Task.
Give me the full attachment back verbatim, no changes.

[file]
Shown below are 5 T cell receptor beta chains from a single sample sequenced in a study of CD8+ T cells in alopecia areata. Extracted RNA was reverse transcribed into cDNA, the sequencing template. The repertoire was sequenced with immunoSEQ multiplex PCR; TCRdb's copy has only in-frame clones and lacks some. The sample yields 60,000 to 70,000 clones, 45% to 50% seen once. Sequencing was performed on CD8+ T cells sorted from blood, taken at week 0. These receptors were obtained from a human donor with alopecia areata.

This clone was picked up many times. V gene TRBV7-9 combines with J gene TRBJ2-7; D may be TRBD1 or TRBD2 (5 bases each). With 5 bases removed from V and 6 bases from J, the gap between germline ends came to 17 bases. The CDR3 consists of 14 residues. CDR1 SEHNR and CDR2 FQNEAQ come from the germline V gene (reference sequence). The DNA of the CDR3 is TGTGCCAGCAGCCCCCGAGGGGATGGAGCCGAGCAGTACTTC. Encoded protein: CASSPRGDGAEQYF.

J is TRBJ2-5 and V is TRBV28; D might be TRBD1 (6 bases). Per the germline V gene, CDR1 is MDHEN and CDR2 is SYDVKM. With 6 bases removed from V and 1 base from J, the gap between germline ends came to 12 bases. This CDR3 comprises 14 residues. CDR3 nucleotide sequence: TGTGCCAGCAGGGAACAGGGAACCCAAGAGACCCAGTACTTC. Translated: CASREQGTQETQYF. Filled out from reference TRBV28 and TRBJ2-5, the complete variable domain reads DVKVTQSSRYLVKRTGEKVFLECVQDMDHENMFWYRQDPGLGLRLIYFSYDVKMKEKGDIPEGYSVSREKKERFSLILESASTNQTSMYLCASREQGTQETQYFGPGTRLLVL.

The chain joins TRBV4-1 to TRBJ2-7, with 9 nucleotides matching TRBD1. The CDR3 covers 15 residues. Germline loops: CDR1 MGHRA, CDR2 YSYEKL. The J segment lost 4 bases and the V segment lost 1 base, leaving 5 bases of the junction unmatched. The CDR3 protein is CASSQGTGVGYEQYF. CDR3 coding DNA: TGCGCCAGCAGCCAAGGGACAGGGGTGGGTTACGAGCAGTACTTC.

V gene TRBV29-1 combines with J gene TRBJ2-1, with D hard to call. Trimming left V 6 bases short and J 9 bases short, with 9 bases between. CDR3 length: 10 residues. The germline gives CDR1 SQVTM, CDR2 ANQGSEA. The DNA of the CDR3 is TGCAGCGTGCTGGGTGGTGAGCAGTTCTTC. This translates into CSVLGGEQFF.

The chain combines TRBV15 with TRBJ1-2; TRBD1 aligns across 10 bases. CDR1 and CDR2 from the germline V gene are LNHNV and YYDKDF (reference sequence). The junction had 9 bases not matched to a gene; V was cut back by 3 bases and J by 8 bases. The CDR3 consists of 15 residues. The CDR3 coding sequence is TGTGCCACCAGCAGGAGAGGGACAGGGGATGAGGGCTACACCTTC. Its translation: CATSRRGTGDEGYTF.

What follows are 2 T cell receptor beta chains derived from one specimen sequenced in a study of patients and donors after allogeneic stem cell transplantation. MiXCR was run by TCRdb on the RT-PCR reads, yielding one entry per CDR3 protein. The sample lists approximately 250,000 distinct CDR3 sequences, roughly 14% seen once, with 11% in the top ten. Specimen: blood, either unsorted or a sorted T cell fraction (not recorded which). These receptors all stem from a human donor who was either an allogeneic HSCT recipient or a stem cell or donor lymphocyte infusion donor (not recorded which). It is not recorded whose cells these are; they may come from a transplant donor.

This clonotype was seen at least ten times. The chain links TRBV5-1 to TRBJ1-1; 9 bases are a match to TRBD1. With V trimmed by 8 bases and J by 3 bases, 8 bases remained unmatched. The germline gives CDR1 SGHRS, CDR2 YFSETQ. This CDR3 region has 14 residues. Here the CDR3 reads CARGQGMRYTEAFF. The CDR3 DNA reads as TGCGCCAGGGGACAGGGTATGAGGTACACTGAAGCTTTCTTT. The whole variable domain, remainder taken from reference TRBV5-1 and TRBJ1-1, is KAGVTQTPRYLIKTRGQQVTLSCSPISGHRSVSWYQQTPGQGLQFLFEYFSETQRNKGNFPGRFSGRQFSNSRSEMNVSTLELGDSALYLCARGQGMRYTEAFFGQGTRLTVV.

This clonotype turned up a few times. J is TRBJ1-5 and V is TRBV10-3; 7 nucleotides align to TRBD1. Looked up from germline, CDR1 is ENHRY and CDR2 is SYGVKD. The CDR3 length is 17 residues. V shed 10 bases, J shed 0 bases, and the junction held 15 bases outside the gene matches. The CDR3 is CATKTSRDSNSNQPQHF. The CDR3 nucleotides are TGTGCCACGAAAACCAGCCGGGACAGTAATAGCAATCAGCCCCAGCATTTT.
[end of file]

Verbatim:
Shown below are 5 T cell receptor beta chains from a single sample sequenced in a study of CD8+ T cells in alopecia areata. Extracted RNA was reverse transcribed into cDNA, the sequencing template. The repertoire was sequenced with immunoSEQ multiplex PCR; TCRdb's copy has only in-frame clones and lacks some. The sample yields 60,000 to 70,000 clones, 45% to 50% seen once. Sequencing was performed on CD8+ T cells sorted from blood, taken at week 0. These receptors were obtained from a human donor with alopecia areata.

This clone was picked up many times. V gene TRBV7-9 combines with J gene TRBJ2-7; D may be TRBD1 or TRBD2 (5 bases each). With 5 bases removed from V and 6 bases from J, the gap between germline ends came to 17 bases. The CDR3 consists of 14 residues. CDR1 SEHNR and CDR2 FQNEAQ come from the germline V gene (reference sequence). The DNA of the CDR3 is TGTGCCAGCAGCCCCCGAGGGGATGGAGCCGAGCAGTACTTC. Encoded protein: CASSPRGDGAEQYF.

J is TRBJ2-5 and V is TRBV28; D might be TRBD1 (6 bases). Per the germline V gene, CDR1 is MDHEN and CDR2 is SYDVKM. With 6 bases removed from V and 1 base from J, the gap between germline ends came to 12 bases. This CDR3 comprises 14 residues. CDR3 nucleotide sequence: TGTGCCAGCAGGGAACAGGGAACCCAAGAGACCCAGTACTTC. Translated: CASREQGTQETQYF. Filled out from reference TRBV28 and TRBJ2-5, the complete variable domain reads DVKVTQSSRYLVKRTGEKVFLECVQDMDHENMFWYRQDPGLGLRLIYFSYDVKMKEKGDIPEGYSVSREKKERFSLILESASTNQTSMYLCASREQGTQETQYFGPGTRLLVL.

The chain joins TRBV4-1 to TRBJ2-7, with 9 nucleotides matching TRBD1. The CDR3 covers 15 residues. Germline loops: CDR1 MGHRA, CDR2 YSYEKL. The J segment lost 4 bases and the V segment lost 1 base, leaving 5 bases of the junction unmatched. The CDR3 protein is CASSQGTGVGYEQYF. CDR3 coding DNA: TGCGCCAGCAGCCAAGGGACAGGGGTGGGTTACGAGCAGTACTTC.

V gene TRBV29-1 combines with J gene TRBJ2-1, with D hard to call. Trimming left V 6 bases short and J 9 bases short, with 9 bases between. CDR3 length: 10 residues. The germline gives CDR1 SQVTM, CDR2 ANQGSEA. The DNA of the CDR3 is TGCAGCGTGCTGGGTGGTGAGCAGTTCTTC. This translates into CSVLGGEQFF.

The chain combines TRBV15 with TRBJ1-2; TRBD1 aligns across 10 bases. CDR1 and CDR2 from the germline V gene are LNHNV and YYDKDF (reference sequence). The junction had 9 bases not matched to a gene; V was cut back by 3 bases and J by 8 bases. The CDR3 consists of 15 residues. The CDR3 coding sequence is TGTGCCACCAGCAGGAGAGGGACAGGGGATGAGGGCTACACCTTC. Its translation: CATSRRGTGDEGYTF.

What follows are 2 T cell receptor beta chains derived from one specimen sequenced in a study of patients and donors after allogeneic stem cell transplantation. MiXCR was run by TCRdb on the RT-PCR reads, yielding one entry per CDR3 protein. The sample lists approximately 250,000 distinct CDR3 sequences, roughly 14% seen once, with 11% in the top ten. Specimen: blood, either unsorted or a sorted T cell fraction (not recorded which). These receptors all stem from a human donor who was either an allogeneic HSCT recipient or a stem cell or donor lymphocyte infusion donor (not recorded which). It is not recorded whose cells these are; they may come from a transplant donor.

This clonotype was seen at least ten times. The chain links TRBV5-1 to TRBJ1-1; 9 bases are a match to TRBD1. With V trimmed by 8 bases and J by 3 bases, 8 bases remained unmatched. The germline gives CDR1 SGHRS, CDR2 YFSETQ. This CDR3 region has 14 residues. Here the CDR3 reads CARGQGMRYTEAFF. The CDR3 DNA reads as TGCGCCAGGGGACAGGGTATGAGGTACACTGAAGCTTTCTTT. The whole variable domain, remainder taken from reference TRBV5-1 and TRBJ1-1, is KAGVTQTPRYLIKTRGQQVTLSCSPISGHRSVSWYQQTPGQGLQFLFEYFSETQRNKGNFPGRFSGRQFSNSRSEMNVSTLELGDSALYLCARGQGMRYTEAFFGQGTRLTVV.

This clonotype turned up a few times. J is TRBJ1-5 and V is TRBV10-3; 7 nucleotides align to TRBD1. Looked up from germline, CDR1 is ENHRY and CDR2 is SYGVKD. The CDR3 length is 17 residues. V shed 10 bases, J shed 0 bases, and the junction held 15 bases outside the gene matches. The CDR3 is CATKTSRDSNSNQPQHF. The CDR3 nucleotides are TGTGCCACGAAAACCAGCCGGGACAGTAATAGCAATCAGCCCCAGCATTTT.